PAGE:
After a series of attacks around the small island of Reunion, the mayor authorized hunters to kill 20 sharks. Surfers called for a quick hunt, but environmentalists say it's just an excuse to kill.
Shark hunters have been granted permission to kill 20 bull sharks in the protected marine waters around the French island of Reunion. This comes after an increase in shark attacks on humans over the past two years. There have been two attacks in recent weeks, one of which was fatal.
The attacks have triggered a heated debate about killing sharks in order to protect humans.
Following last week's deadly attack on 22-year old surfer Alexandre Rassica, the major of St. Leu, Thierry Robert, initially announced he would hire professional fishermen to kill sharks in the marine reserve. But French overseas minister Victorin Lurel refused the regulated cull, but now agreed to the killing of 20 sharks for research purposes.
"Ten of each species will be caught for the first analysis," Xavier Brunetiere, the prefectures secretary general said. But advocates for the protection of marine life say this is little more than a show-killing intended to appease angry locals and surfing tourists.
All for show?
"It is as scientific as the Japanese whaling in Antarctica. There is no science involved there," Lamya Essemlali, Sea Shepherd France's president told DW. "It's just a hypocritical way of killing sharks, because we already know that these sharks are toxic. There have been many studies. They don't want to call it a cull, so they are calling it scientific research. They just want to calm down the surfing community."
According to officials, fishermen stopped hunting bull and tiger sharks, because they are carrying toxins which makes their meat unedible for humans. That's why their population has skyrocked over the years.
"The plan of the government now is to find out whether they can reopen the commercialization of bull sharks. That's really shocking," Essemlali said, adding that "it is a threatened species, and the sharks in La Reunion that are going to be killed, will be killed in a marine reserve that is protected."
In the most recent attack, which took place on Sunday, a man in his 40s reportedly lost his hand and foot. Surfers want the shark cull to be inacted immediately in order to make oceans safer for humans. Hundreds gathered in front of a police station in Reunion to protest against the French government for blocking the cull.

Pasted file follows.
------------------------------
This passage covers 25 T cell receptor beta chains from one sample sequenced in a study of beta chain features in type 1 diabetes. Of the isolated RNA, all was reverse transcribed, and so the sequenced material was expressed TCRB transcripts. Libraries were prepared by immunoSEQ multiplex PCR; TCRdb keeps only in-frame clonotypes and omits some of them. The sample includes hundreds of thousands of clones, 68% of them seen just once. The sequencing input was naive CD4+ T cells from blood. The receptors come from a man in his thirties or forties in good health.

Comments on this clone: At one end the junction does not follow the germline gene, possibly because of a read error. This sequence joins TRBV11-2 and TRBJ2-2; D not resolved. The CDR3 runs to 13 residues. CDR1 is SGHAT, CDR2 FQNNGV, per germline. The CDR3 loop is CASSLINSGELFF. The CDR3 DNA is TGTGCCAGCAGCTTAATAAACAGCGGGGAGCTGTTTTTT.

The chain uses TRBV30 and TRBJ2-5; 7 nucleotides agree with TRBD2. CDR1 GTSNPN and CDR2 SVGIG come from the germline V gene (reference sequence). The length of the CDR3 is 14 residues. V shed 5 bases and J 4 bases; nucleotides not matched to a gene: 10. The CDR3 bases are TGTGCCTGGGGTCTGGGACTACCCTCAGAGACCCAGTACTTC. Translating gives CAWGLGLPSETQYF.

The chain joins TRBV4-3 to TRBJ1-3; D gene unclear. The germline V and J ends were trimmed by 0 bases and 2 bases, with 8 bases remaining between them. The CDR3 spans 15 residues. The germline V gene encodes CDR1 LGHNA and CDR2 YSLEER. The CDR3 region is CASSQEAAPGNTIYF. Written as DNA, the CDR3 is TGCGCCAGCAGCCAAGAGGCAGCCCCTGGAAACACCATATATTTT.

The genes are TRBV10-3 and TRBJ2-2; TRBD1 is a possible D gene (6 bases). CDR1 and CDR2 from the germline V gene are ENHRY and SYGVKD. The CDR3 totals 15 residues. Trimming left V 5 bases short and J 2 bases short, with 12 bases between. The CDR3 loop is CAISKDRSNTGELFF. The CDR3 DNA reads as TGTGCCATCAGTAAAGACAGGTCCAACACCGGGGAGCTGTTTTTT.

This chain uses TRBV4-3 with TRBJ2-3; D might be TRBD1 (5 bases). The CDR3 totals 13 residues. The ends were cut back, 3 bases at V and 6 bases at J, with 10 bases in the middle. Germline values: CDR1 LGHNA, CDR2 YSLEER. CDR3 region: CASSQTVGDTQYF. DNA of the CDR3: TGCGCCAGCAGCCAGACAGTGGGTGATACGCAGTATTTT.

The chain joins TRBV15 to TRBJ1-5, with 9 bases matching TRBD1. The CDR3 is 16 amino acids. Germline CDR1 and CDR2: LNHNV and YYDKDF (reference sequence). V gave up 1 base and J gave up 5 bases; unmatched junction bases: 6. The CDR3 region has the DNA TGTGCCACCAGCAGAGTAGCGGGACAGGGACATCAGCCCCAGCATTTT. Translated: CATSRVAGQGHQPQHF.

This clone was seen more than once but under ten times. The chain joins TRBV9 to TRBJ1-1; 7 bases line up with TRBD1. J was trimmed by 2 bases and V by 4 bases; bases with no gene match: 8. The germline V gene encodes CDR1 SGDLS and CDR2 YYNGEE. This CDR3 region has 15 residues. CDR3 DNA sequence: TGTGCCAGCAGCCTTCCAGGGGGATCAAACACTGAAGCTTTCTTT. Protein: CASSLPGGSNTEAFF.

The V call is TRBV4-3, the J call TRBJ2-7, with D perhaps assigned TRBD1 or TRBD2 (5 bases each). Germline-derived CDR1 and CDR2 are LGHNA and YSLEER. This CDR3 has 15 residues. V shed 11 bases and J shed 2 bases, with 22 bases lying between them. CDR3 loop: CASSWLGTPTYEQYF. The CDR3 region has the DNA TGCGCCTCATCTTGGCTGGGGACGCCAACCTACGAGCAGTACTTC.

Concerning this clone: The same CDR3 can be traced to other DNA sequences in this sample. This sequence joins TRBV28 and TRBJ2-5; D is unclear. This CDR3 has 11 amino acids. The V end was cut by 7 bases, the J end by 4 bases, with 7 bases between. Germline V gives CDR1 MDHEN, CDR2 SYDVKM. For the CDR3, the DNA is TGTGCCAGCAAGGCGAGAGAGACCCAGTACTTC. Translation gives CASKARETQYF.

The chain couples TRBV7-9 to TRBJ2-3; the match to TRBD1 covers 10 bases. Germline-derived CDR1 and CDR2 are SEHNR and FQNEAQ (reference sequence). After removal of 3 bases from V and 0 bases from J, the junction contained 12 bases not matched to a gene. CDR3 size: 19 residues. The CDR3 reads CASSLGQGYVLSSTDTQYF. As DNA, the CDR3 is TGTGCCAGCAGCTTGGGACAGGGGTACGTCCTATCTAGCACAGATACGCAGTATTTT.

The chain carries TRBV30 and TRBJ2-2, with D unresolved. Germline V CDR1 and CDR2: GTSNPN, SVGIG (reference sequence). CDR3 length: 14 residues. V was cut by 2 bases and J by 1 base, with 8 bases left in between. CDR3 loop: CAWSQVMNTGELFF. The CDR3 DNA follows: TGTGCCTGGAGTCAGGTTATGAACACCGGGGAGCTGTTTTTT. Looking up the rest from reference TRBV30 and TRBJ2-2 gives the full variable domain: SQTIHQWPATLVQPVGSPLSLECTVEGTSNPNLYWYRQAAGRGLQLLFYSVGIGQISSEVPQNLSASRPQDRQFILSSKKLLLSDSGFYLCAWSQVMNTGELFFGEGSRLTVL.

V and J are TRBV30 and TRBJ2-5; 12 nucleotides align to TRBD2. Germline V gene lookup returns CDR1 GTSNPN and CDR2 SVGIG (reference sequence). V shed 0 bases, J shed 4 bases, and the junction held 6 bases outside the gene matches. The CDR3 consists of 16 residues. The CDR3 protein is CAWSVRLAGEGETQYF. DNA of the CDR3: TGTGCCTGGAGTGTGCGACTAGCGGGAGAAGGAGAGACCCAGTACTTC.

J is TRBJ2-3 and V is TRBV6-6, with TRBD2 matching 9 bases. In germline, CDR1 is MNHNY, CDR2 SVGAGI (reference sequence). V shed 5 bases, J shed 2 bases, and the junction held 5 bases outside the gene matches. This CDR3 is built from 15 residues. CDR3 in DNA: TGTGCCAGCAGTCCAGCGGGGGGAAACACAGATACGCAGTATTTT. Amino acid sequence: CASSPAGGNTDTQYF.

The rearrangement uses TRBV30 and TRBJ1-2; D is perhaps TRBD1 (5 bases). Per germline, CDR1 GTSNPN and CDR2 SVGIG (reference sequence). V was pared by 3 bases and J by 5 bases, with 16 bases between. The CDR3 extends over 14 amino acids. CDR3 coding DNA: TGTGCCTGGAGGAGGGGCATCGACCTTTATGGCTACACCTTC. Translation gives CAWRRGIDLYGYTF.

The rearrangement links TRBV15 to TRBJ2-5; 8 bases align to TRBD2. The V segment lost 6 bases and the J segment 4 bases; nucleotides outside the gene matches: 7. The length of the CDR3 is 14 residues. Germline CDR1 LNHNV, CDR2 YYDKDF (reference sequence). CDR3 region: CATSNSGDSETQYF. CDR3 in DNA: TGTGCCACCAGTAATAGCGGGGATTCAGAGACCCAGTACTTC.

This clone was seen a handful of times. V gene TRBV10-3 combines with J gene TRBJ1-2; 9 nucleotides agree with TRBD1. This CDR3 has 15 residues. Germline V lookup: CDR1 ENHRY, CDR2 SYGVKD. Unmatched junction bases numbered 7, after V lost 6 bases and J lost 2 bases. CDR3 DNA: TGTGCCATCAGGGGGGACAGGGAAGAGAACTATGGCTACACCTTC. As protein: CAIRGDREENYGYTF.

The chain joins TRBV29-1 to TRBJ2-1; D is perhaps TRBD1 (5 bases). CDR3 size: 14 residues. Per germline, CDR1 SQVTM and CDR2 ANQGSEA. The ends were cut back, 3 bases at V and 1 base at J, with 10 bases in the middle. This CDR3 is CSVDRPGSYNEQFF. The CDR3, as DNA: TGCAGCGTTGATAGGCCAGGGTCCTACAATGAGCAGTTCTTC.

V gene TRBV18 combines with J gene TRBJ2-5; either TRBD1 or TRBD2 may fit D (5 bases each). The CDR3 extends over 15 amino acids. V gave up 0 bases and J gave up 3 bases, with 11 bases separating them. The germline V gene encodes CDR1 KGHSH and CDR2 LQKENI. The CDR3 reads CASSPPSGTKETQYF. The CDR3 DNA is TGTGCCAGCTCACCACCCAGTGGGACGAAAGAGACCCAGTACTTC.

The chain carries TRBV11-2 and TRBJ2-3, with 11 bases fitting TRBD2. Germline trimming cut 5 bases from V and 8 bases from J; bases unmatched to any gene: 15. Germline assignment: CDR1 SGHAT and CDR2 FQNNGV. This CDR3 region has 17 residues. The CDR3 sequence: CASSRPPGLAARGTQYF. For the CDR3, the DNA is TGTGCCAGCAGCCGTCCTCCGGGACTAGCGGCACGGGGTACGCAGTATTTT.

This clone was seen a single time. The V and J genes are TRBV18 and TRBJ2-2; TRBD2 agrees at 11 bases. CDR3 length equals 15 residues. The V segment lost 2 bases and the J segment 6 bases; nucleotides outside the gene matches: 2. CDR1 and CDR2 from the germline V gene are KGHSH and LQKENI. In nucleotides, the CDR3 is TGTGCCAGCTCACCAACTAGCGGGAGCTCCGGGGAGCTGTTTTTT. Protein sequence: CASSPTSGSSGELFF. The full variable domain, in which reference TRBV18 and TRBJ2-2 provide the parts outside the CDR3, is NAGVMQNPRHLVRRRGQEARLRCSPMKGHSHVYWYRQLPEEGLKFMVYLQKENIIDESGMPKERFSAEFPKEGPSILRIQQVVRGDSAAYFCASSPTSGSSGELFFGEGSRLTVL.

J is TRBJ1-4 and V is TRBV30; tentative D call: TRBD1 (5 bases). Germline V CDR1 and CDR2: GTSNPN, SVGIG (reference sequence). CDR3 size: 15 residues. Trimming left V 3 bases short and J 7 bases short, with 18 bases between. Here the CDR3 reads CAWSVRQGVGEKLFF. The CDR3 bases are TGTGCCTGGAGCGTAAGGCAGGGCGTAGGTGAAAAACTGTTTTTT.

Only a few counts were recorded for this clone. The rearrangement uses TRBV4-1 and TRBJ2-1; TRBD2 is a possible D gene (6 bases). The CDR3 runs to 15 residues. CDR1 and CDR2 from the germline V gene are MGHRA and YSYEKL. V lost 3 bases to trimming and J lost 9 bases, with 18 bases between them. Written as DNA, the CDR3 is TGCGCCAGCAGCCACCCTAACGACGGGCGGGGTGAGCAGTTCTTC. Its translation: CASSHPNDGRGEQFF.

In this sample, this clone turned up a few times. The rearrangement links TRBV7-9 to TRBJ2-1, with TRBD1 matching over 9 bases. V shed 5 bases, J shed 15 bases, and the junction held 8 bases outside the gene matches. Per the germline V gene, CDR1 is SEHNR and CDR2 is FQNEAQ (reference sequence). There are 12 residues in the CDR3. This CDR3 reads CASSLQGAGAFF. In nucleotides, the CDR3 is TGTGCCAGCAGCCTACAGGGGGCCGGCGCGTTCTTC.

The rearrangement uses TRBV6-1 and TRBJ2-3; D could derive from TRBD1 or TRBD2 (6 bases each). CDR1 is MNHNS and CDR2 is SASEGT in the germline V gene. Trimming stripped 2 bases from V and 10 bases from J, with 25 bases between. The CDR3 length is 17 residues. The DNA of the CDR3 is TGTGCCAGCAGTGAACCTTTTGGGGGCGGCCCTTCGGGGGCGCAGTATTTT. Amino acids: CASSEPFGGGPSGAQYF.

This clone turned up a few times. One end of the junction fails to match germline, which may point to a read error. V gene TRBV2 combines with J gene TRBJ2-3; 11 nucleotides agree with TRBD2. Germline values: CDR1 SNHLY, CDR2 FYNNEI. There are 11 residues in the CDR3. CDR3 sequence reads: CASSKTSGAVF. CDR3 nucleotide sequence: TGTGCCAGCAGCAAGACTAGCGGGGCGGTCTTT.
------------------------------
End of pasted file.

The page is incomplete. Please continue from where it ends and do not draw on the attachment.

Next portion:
"For us, the priority is to protect humans. Here, in Reunion island, we have plenty of sharks, it's crazy," said Jean Francois Nativel who founded the organization "Ocean Prevention Reunion" (OPR) after a shark attack one year ago. OPR pushes for more protection - and Nativel says that one solution would be to use drum lines in certain areas to catch the sharks.
"The government here is afraid to say that they have to kill some sharks to protect humans. Because people love sharks," he said, adding he government's plan to hunt 20 sharks was "a joke" as it would still leave too many of them in the water. And it's certainly not a long-term solution, he argues. A big windsurfing event has been canceled as people are afraid to go into the water after recent attacks.
But Essemlali says the surfers are actually part of the problem and that the cull isn't the way to make the water safer. "It is not true that it will promote security, that it will help lowering accidents, because we have to address the reasons why there have been so many attacks since last year," she said. "The main reasons are linked to the way La Reunion manages its waste, and also the way people surf in La Reunion."
Dirty waters attract sharks
Bull sharks are attracted by dirty water. And the waters off the cost of Reunion is filled with food waste and excrements. She pointed out that Alexandre Rassica was surfing in polluted waters when he was attacked. She added that, while bull sharks can be dangerous, it is possible to share the water with them if certain rules are followed.
"But if you have people who surf in dirty waters, who surf at the end of the day, then you have a cocktail that makes it potentially dangerous."
It's not only the surfers who are worried. The fishermen are angry, because the sharks prey on fish and leave them empty-handed.
Essemlali stresses that sharks are a key element for an healthy marine environment - Nativel agrees. "Sharks are really important for the ecosystem. It's crazy to see the hundreds of thousands sharks who die every year for their fins. But here in Reunion, there's no fin activity. It's prohibited," Nativel told DW. "So far, no shark has been killed. But humans have been killed."
He says it would be best to restructure the marine reserve - have one designated area for sharks only, and create another one where humans are protected by a drum line.
Getting rid of sharks altogether cannot be a solution, warns Essemlali. "If we destroy this balance in the ocean, everything else will collapse. There has been an explosion of jelly fish population where we've destroyed the shark population. Jelly fish actually kill more people than sharks."